"Note that early in economic expansions, YoY real retail sales growth far outstrips YoY PCE growth. As the economy wanes into contraction, YoY real retail sales grow less and ultimately contract more than YoY PCE's. You can see that by noting that retail sales minus PCE's are always negative BEFORE the economy ever tips into recession. That's 11 of 11 times. Further, in 10 of those 11 times (1957 being the noteworthy exception), the number was not just negative, but was continuing to decline for a significant period before we tipped into recession. This makes perfect sense, as retail sales generally include many far more discretionary purchases. As the economy accelerates, consumers make more discretionary purchases. As it slows, the more discretionary retail purchases are the first things cut."
In March, YoY growth in PCE's exceeded that of retail sales - i.e., consistent with an economy that was expanding and was not close to recession.
Let's update this look. Here is a graph showing YoY PCE spending (blue) vs. YoY real retail sales (red):
As you can see, the prelude to the 2008-09 recession folloeed the pattern set forth from earlier. By October, YoY spending was about equal. Here's a graph combining the two into a single line, subtracting YoY PCE spending from retail sales spending as in the first graph above:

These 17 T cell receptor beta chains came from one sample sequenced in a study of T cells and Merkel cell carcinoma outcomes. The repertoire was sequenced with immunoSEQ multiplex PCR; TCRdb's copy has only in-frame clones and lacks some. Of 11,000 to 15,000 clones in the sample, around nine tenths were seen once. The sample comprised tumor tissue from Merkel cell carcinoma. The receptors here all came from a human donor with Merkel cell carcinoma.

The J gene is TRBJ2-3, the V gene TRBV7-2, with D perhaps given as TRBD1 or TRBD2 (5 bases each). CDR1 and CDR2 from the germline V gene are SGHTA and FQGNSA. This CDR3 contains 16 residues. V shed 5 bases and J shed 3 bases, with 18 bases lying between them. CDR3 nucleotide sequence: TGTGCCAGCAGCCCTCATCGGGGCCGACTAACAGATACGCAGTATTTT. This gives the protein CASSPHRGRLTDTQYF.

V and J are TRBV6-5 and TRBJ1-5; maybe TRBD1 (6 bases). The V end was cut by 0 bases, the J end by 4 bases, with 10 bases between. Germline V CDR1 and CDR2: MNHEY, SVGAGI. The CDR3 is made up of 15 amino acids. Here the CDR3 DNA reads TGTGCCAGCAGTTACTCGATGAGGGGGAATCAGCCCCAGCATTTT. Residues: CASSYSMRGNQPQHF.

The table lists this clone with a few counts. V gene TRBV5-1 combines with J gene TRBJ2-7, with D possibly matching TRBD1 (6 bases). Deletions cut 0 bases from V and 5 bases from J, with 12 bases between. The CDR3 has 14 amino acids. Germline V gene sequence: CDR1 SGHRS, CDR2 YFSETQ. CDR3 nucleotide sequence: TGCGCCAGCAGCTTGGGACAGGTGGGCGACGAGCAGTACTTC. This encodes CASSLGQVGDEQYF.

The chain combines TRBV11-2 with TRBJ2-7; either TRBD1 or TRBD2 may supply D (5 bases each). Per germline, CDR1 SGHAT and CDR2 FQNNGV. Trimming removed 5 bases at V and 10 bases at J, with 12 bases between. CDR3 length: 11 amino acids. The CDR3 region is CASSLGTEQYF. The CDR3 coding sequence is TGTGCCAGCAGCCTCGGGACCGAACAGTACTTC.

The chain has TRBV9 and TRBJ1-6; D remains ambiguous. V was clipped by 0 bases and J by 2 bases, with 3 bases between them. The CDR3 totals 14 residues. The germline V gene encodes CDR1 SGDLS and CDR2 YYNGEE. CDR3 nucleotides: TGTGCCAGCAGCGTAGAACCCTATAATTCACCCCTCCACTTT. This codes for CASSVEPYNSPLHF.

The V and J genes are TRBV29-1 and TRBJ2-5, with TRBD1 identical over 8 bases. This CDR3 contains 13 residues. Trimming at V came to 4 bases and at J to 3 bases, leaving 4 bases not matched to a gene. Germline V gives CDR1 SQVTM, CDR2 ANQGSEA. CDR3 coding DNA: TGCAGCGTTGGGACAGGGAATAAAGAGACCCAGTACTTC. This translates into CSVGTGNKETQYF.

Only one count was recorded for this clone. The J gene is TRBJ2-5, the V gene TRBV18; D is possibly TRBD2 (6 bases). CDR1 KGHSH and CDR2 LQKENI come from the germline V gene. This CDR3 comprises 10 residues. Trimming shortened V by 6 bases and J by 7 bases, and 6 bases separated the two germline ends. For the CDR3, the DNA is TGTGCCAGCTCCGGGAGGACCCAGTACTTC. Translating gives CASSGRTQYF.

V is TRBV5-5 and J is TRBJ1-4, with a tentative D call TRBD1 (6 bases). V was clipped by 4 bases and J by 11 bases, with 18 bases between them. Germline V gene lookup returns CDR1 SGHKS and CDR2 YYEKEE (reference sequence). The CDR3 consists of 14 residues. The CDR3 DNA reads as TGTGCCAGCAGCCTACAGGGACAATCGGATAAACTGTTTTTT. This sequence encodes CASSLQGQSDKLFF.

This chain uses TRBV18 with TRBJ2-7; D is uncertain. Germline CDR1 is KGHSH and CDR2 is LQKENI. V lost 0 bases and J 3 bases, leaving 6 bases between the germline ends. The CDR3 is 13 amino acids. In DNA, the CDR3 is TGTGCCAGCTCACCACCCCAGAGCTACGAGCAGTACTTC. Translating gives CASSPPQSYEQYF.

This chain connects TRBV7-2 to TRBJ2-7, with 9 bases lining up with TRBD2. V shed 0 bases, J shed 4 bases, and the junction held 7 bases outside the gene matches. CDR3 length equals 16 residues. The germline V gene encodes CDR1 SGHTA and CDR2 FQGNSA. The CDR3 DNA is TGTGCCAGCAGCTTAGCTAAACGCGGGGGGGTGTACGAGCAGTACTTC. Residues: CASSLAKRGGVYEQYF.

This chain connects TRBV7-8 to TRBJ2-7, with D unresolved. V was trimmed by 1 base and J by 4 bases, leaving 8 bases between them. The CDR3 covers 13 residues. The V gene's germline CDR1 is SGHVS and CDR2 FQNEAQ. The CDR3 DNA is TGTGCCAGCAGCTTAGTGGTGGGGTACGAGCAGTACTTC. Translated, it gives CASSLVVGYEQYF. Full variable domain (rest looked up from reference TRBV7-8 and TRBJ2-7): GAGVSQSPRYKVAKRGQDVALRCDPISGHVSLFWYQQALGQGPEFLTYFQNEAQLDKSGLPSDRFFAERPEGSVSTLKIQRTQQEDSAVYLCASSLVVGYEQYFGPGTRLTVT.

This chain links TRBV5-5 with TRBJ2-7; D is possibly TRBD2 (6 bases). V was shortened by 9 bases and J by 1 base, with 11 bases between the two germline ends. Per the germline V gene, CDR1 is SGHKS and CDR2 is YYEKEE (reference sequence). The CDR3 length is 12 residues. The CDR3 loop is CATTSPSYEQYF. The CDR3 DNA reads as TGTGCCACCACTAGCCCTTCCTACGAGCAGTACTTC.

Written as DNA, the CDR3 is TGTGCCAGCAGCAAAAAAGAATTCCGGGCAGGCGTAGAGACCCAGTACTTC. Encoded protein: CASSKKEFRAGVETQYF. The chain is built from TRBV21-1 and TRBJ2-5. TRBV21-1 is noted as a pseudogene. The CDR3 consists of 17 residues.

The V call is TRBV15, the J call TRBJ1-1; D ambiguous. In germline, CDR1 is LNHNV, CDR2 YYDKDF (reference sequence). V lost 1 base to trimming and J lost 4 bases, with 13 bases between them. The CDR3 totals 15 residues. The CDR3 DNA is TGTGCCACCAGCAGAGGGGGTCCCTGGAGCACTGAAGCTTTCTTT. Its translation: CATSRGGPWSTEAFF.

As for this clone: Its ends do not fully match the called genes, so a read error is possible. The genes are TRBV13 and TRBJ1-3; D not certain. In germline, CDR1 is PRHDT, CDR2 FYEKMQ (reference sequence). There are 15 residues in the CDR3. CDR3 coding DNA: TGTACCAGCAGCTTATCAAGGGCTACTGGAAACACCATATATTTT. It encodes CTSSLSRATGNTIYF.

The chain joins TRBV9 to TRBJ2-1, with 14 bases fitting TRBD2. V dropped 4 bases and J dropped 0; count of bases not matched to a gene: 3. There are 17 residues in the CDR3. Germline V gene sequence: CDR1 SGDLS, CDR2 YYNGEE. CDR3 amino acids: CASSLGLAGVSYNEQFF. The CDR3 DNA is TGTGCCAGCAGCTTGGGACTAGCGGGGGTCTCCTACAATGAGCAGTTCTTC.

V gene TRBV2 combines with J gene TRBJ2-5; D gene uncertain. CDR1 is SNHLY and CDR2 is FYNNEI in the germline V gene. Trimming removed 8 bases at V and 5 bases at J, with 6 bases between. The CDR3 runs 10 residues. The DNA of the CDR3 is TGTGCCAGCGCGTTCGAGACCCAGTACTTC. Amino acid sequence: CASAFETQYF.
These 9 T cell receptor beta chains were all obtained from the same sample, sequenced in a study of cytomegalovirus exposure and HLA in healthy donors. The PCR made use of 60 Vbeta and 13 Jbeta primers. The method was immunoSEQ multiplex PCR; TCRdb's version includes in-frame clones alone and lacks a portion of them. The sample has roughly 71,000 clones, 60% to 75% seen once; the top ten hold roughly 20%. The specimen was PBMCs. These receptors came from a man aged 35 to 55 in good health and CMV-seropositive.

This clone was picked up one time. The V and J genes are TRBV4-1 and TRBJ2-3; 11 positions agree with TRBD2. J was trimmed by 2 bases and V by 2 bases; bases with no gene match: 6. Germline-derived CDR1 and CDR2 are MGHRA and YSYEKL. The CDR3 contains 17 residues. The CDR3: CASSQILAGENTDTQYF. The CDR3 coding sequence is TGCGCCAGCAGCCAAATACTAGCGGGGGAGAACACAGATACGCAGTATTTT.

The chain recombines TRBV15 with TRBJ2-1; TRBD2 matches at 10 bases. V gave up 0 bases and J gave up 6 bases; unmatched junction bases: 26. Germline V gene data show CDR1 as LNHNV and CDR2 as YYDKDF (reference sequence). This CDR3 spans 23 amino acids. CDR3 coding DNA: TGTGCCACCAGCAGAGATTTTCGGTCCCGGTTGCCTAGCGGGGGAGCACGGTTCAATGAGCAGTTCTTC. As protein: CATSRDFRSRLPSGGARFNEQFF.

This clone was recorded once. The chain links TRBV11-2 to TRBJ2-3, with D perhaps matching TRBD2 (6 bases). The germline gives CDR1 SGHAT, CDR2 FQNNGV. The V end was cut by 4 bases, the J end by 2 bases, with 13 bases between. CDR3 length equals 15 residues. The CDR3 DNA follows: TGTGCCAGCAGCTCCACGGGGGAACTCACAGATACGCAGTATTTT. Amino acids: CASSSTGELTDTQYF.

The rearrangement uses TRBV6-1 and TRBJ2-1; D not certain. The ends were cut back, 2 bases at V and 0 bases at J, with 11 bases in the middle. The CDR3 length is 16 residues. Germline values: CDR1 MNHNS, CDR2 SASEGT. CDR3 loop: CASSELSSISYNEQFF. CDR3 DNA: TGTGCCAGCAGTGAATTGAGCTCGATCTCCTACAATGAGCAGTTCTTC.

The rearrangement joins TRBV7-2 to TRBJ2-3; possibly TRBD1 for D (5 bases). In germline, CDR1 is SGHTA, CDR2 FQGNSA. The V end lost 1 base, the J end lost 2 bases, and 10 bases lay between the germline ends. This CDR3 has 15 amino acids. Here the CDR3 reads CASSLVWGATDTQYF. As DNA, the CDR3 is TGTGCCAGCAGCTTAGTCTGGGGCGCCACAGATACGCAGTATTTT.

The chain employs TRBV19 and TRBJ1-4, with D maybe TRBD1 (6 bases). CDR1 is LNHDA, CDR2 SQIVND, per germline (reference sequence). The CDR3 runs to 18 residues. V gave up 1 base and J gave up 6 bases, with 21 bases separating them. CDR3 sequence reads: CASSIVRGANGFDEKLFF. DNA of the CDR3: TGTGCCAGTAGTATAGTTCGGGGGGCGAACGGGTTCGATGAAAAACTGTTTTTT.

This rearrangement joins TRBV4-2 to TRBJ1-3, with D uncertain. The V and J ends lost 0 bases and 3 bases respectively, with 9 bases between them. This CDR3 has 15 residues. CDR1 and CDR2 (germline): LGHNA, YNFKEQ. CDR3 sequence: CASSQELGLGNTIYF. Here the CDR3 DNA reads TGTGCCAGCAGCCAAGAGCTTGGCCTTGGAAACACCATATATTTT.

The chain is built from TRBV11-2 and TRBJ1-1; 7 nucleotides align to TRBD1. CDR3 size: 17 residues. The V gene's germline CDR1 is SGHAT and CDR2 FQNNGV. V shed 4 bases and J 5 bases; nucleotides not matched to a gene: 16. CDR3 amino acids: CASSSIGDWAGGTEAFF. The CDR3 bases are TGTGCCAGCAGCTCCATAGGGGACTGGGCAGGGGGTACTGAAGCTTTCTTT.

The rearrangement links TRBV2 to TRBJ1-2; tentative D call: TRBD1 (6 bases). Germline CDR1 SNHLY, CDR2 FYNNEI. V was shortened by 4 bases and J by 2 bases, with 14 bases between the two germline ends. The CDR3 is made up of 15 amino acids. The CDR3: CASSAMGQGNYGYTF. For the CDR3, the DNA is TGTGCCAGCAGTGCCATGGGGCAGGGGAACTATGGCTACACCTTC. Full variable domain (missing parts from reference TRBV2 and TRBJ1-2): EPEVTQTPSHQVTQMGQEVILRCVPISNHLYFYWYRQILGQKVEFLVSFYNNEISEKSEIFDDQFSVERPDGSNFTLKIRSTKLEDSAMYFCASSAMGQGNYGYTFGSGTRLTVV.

In summary, although the relationship is just barely positive, we still don't have the negative values we've seen prior to every single recession since World War 2.
the worst case scenario, the slide in the yen could be the catalyst for
a rise in yields on Japanese government bonds, a market that is about
the same size as the US Treasury market at between $11tn and $12tn. That
in turn could set off a spiral in which non-yen based investors (a mere
8 per cent of the demand today, admittedly) insist on higher yields to
compensate for possible losses on the currency, while Japanese banks,
whose profitability has been minimal, would be looking at losses on